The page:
The Earth fragment was likely blasted off our planet by a powerful impact about 4 billion years ago, according to the new research.
“It is an extraordinary find that helps paint a better picture of early Earth and the bombardment that modified our planet during the dawn of life,” study co-author David Kring, a Universities Space Research Association (USRA) scientist at the Lunar and Planetary Institute in Houston, said in a statement.
The research team — led by Jeremy Bellucci, of the Swedish Museum of Natural History, and Alexander Nemchin, of the Swedish Museum and Curtin University in Australia analyzed lunar samples collected by members of the Apollo 14 mission, which explored the lunar surface for a few days in early February 1971.
The scientists found that one rock contained a 0.08-ounce (2 grams) fragment composed of quartz, feldspar and zircon, all of which are rare on the moon but common here on Earth.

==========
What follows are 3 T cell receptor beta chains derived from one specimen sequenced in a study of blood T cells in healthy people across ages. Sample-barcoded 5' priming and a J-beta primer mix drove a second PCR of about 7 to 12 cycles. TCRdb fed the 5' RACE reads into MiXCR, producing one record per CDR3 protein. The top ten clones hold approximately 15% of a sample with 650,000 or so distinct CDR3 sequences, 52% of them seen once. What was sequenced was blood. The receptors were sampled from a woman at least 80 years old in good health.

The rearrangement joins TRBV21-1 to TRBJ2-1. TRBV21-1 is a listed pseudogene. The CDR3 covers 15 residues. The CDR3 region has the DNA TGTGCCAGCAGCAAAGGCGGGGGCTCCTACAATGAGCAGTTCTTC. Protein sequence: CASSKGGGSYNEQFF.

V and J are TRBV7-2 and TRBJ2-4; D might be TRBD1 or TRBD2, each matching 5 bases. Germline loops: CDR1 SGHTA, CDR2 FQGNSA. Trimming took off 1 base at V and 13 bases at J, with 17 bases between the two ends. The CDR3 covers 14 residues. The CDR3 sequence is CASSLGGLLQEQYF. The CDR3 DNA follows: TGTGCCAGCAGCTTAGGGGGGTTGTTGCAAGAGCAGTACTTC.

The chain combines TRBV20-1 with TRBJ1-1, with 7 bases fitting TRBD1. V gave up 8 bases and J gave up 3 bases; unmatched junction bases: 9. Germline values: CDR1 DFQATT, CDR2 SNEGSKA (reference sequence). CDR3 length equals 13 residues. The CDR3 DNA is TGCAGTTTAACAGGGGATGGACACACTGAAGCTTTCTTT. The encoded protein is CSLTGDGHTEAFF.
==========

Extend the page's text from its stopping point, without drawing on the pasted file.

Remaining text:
Chemical analyses indicated that the fragment crystallized in an oxidized environment, at temperatures consistent with those found in the near subsurface of the early Earth, study team members said.
The available evidence suggests that the fragment crystallized 4.1 billion to 4 billion years ago about 12 miles (20 kilometers) beneath Earth’s surface, then was launched into space by a powerful impact shortly thereafter.
The voyaging Earth rock soon made its way to the moon, which was then about three times closer to our planet than it is today.
The fragment endured further trauma on the lunar surface. It was partially melted, and probably buried, by an impact about 3.9 billion years ago, then excavated by yet another impact 26 million years ago, the researchers said.
This latest collision created the 1,115-foot-wide (340 meters) Cone Crater, whose environs Apollo 14 astronauts Alan Shepard and Edgar Mitchell explored and sampled 47 years ago.
An Earth origin for the ancient fragment isn’t a slam dunk, study team members stressed.